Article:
Friday, 19 February 2016

Phone Pix

People sometimes ask my advice on buying cameras. Often they want to improve their photos and think that a new camera will be a big help in doing that. Well, it might. A new camera will help your photography in much the same way that buying a new pen will help your writing. But mostly, if you're taking crap now, the new camera will help you take better exposed and more sharply focused crap. And anyway, these days most people have a pretty good camera built into their phones. Phone cameras have excellent processing software (actually the most important bit of a digital camera), fine lenses and a good range of options for controlling the shot if that's what you want (and know how) to do.

The best way to take better pictures is to take more of them, and look at pictures other people have taken. Look at the ones that you like, and ask yourself why you like them. Try and copy them. When you find a little frustration that there are some things  your phone camera wont let you do, then is the time to start thinking about splashing out on a more versatile bit of kit.

Here are some of the pictures I have taken with phones over the years, which I am reasonably happy with and which I am not sure my fancy gear would have improved on..

 iPhone 3gs

 iPhone 3gs

 iPhone 3gs

 Sony Xperia Z1

 Sony Xperia Z1

 
Samsung Galaxy Note 4 

 Samsung Galaxy Note4

 Samsung Galaxy Note 4

Samsung Galaxy Note 4
Samsung Galaxy Note 4
Samsung Galaxy Note 4

2 comments:

Alden Smith said...

I think that the photographs of the long red finger that is pointing at the moon is a wonderful image for Lent; a time of prayer, fasting and reflection. With respect I would like to offer the following opinion as a reading.

“All words" [And Images] "about spiritual values are just hints. Don′t hold onto the words as if they are realities. They are hints, almost the way I can point to the moon with my finger - but don′t catch hold of my finger. My finger is not the moon. Although my finger was pointing to the moon, it was only a hint.
In one of the temples of Japan, there is no statue of Gautam Buddha in the temple. Instead of a statue, there is a finger pointing to a far away moon. It is a temple of its own kind - because Buddha is nothing but a finger pointing to the moon. Don′t go on worshiping the finger - that will not help. Look at the moon where the finger is pointing. Forget the finger, forget the scriptures, forget the masters, forget all your religions; just try to find out what they are hinting at, and you will be surprised to find that thousands of fingers are pointing at the same moon.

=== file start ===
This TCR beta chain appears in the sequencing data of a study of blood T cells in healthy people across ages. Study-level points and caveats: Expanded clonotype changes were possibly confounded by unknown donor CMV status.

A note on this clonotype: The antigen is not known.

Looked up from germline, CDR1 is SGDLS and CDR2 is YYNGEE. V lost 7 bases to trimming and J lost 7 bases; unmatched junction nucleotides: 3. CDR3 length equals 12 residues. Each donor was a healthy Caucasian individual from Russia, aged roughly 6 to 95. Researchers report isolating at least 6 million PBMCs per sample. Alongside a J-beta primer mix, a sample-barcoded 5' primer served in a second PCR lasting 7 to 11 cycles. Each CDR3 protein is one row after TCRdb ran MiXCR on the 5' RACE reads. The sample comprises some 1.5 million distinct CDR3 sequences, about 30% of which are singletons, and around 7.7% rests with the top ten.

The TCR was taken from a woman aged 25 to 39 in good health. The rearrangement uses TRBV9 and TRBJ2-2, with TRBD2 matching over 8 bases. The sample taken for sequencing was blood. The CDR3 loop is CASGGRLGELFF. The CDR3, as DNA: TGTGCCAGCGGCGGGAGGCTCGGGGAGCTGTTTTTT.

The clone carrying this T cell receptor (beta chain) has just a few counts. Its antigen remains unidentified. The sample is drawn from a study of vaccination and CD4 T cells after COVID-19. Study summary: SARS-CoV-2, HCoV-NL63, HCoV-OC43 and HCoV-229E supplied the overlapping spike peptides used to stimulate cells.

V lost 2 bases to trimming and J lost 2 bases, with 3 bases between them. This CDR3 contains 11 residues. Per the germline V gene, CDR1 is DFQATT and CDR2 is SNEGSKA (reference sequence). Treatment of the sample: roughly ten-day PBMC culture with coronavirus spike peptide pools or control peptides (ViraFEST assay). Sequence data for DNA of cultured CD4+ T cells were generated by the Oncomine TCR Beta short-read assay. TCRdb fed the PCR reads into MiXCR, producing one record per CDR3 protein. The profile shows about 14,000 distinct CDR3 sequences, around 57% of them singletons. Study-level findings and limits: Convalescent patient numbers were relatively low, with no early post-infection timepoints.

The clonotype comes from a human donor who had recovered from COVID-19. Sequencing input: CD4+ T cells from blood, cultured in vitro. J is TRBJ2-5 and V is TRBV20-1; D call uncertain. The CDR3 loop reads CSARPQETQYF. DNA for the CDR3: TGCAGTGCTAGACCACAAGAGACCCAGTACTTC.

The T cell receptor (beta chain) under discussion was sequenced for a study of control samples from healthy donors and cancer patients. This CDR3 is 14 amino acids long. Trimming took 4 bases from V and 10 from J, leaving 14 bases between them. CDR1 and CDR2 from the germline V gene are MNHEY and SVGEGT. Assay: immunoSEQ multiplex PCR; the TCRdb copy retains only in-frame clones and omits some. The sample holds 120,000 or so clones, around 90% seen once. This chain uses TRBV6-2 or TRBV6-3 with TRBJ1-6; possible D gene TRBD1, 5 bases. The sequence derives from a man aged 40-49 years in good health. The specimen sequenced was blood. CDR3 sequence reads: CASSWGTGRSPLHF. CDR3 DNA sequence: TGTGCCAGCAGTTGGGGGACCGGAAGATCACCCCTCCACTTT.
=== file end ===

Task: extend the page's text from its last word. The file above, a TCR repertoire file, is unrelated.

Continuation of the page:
And the followers of these fingers are fighting and killing each other. Mohammedans killing Christians, Christians killing Jews, Hindus killing Mohammedans; and nobody bothers that you are fighting for fingers. The fingers may be different, but the moon is the same. The angles of the fingers may be different - because people were standing in different places at different times, in different ages. How can Krishna point exactly the way Jesus is pointing? How can Buddha point in the same way Zarathustra is pointing?
The person who seeks knowledge from these indications in the scriptures, in words, in statues is a fool. The search has to be withinwards - because they are all pointing that the kingdom of God is within you.
And unless you go inwards, unless you close your eyes and relax your mind; unless your heart, your mind, your body all become a synchronicity, a harmony, a deep accord - you will not be able to hear the still small voice within you.
And that voice is nobody else′s voice, it is your own. And remember, only the truth that is your own, liberates. Anybody else′s truth always becomes a bondage.” - Osho

Kelvin Wright said...

Thanks for that quote. It's a powerful metaphor.

I like that picture also, but remember being frustrated when I took it. Phone cameras have very wide angle lenses because about 95% of that they do is take fairly close up pictures of people and distant landscape shots. One of the things that wide angle lenses do is to reduce the size of far away objects, so my camera made the moon look very small. I wanted it bigger. If I'd had my big camera with me I would have fitted my longest lens and walked as far back as I could so that the foreshortening effect of the lens would have increased rather than reduced the apparent size of the moon. And with a raw file to work on, if the moon had still been a bit small or in the wrong place a bit of quick and easy photoshopping would have put things to right. But I had an iPhone. So, point the dinky wee thing and press the button. And as it turns out I ended up with a pic I'm pretty pleased with. Well, two actually.

So here's my lesson. A preconceived idea of what a good photo is; my manufacturing of an image vs an interaction with what was there and the discipline of working with a quite limited instrument. This is actually not a million miles from the whole central thrust of my spiritual life right now.